There has been a large number of personnel changes — upwards rather than downwards. Malcolm MacCallum was appointed to a Personal Professorship and Don Collins and John Papaloizou promoted to Readerships. Peter Cameron joined us as a Reader under a replacement scheme, and Len Soicher was appointed as a Mathematician/programmer, a new post established with special funds allocated under the Universities Academic Initiative Scheme for work in Computational Group Theory. Bernard Carr moved onto the permanent lecturing staff at the beginning of the year on completion of his SERC advanced fellowship, filling a post established with special earmarked funds from the University. Nigel Weiss and Douglas Gough, both readers in Mathematics and Astronomy at Cambridge, were appointed as honorary professors in the School. The School has also recently been awarded additional earmarked equipment monies by the University. The Secretarial staff are a source of strength and we are very pleased to have such a happy working environment.

The number of visitors and research fellows continues to grow, as does the number of postgraduates. We are especially pleased that we will have 3 SERC Advanced Fellows starting on October 1st — Peter Kropholler, Andy Lawrence and Phil Palmer. As there were only 15 such awards across the all subjects in the country, for the School to have attracted 3 of these is a considerable success. This is very desirable and contributes to the stimulating research environment we have established. But it exacerbates the very serious space shortage facing the schoolm which is now squeezed into 47% of UGC norms. We are continually pressing the College to solve this problem and are grateful to the Computer Centre for transferring to us one extra room. But we are still faced with the unpleasant task of turning away visitors for lack of space to accommodate them, and the Head of School has become an expert on “the packing problem”.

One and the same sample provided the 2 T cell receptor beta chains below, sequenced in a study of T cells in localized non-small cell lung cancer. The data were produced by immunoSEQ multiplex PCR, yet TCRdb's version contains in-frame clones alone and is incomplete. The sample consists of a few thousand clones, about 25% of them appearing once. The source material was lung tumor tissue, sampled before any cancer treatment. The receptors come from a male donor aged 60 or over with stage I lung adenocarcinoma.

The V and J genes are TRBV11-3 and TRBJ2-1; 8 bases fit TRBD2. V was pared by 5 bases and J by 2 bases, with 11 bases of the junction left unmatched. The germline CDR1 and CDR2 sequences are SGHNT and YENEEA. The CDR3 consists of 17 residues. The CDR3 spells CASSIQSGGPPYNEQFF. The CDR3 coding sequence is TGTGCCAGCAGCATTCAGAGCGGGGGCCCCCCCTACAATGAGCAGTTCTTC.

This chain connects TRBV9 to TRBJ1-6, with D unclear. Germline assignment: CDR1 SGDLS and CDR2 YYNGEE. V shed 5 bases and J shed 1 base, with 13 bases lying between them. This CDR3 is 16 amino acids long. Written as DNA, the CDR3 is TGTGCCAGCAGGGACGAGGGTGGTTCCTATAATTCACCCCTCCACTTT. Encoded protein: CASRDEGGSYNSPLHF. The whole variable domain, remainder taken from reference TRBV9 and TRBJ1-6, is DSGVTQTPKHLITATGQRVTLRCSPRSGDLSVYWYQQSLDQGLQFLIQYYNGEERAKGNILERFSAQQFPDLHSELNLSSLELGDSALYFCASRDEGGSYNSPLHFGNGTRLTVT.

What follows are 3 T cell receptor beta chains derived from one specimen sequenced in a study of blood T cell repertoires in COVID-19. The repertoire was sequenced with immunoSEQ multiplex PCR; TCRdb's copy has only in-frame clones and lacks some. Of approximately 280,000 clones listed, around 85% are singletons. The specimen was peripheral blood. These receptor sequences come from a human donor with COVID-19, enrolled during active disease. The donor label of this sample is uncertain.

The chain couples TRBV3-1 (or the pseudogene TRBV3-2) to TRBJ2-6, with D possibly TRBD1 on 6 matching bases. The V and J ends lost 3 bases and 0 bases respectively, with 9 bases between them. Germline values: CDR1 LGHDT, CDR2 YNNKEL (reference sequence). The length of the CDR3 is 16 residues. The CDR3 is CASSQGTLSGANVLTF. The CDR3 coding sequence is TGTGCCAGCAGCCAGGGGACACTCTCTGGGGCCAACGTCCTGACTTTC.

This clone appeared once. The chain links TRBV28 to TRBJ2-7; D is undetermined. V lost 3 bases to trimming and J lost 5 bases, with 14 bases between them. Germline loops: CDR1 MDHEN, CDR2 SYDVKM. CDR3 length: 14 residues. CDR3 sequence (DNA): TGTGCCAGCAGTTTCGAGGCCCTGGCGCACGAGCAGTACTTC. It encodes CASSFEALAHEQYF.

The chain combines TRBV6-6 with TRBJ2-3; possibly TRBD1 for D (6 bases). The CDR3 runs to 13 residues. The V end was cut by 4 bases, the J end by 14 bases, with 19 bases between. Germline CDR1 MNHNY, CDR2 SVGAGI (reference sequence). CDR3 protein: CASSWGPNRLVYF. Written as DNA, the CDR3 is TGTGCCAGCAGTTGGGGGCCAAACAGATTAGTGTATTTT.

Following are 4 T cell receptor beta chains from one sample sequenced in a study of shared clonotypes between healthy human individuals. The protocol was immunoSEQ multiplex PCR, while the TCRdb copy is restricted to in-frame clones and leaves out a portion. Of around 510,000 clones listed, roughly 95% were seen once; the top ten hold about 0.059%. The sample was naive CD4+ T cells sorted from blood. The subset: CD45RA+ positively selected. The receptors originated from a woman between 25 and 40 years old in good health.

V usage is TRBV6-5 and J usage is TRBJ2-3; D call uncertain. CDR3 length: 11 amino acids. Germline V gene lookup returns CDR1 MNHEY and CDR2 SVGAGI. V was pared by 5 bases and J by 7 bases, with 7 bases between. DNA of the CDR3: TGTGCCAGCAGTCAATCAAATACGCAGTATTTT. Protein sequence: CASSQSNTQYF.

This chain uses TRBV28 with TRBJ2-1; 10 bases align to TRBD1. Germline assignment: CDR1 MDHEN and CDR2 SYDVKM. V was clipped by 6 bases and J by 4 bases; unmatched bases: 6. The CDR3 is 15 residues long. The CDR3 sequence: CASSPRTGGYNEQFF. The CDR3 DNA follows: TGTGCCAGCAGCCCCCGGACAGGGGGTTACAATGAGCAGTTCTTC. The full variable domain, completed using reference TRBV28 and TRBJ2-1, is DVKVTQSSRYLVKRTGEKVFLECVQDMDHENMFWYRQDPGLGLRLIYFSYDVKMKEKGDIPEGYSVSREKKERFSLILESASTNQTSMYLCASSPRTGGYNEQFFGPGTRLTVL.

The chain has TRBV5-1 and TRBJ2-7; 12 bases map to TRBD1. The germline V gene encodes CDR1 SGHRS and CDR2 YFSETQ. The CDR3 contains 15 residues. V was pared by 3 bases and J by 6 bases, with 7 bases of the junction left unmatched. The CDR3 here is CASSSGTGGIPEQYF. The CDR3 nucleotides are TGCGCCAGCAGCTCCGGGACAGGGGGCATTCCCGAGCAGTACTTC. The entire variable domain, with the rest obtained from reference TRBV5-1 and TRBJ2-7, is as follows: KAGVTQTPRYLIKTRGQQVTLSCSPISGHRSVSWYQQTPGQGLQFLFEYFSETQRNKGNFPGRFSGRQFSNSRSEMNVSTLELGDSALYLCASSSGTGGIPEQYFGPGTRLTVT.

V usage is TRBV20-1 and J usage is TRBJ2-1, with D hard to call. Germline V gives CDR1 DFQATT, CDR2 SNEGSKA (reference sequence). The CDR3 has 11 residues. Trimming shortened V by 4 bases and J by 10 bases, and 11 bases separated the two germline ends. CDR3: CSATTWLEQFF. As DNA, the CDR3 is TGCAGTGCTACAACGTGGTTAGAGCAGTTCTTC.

This shortage of space has inhibited the School form developing its M.Sc. programme in Mathematical Computation, an area where we have a range of expertise, we hope some satisfactory solution will soon be found to these problems.

The Astronomy Unit, together with the Astronomy Group in Physics ran the SERC Summer School for new research students in their subject, a two week residential course for some 60 students. The whole event was successful with a new generation of students starting their careers with admiration for Bernard Carr’s abilities to operate a slide projector. We were able to initiate the new Principal into the workings of our subject at a successful and enjoyable dinner at the Halls of residence.

The shortage of Mathematics teachers in Schools is a serious national problem and one that is of great concern to Universities. Ian Roxburgh joined the newly formed Steering Committee of the National Committee of Heads of Departments of Mathematics, which has been exerting pressure, and offering suggestions to the DES on how to tackle the problem. The School has responded to the UGC call for initiatives to address the problem with proposals for a series of short intensive in-service courses for both qualified and unqualified Mathematics teachers, and with a request for funds for teacher fellowships. This year the School ran a number of one day conferences for School teachers, ably organised by Dave Arrowsmith, and very well attended. All involved, lecturers and participants judged them to be highly successful and worth continuing in future years. One benefit for the School is that the applications for undergraduate places have seen a dramatic rise of 28%.

Morale in the School is high in spite of our space problems. We look forward to another year with optimism and hope.